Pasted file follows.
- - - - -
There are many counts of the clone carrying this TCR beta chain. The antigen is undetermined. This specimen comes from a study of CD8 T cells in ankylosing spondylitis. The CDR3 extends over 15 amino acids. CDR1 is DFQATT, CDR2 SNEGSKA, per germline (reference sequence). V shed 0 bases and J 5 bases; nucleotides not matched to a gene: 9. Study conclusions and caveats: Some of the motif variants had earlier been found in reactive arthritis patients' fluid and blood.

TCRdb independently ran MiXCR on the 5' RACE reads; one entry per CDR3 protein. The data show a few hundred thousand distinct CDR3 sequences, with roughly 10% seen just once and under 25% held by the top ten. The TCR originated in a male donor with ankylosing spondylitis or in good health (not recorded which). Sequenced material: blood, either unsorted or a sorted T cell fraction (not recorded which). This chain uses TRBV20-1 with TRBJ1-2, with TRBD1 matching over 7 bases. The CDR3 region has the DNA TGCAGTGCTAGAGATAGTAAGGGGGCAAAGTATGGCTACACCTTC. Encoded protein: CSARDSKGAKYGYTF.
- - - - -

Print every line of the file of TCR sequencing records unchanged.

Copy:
There are many counts of the clone carrying this TCR beta chain. The antigen is undetermined. This specimen comes from a study of CD8 T cells in ankylosing spondylitis. The CDR3 extends over 15 amino acids. CDR1 is DFQATT, CDR2 SNEGSKA, per germline (reference sequence). V shed 0 bases and J 5 bases; nucleotides not matched to a gene: 9. Study conclusions and caveats: Some of the motif variants had earlier been found in reactive arthritis patients' fluid and blood.

TCRdb independently ran MiXCR on the 5' RACE reads; one entry per CDR3 protein. The data show a few hundred thousand distinct CDR3 sequences, with roughly 10% seen just once and under 25% held by the top ten. The TCR originated in a male donor with ankylosing spondylitis or in good health (not recorded which). Sequenced material: blood, either unsorted or a sorted T cell fraction (not recorded which). This chain uses TRBV20-1 with TRBJ1-2, with TRBD1 matching over 7 bases. The CDR3 region has the DNA TGCAGTGCTAGAGATAGTAAGGGGGCAAAGTATGGCTACACCTTC. Encoded protein: CSARDSKGAKYGYTF.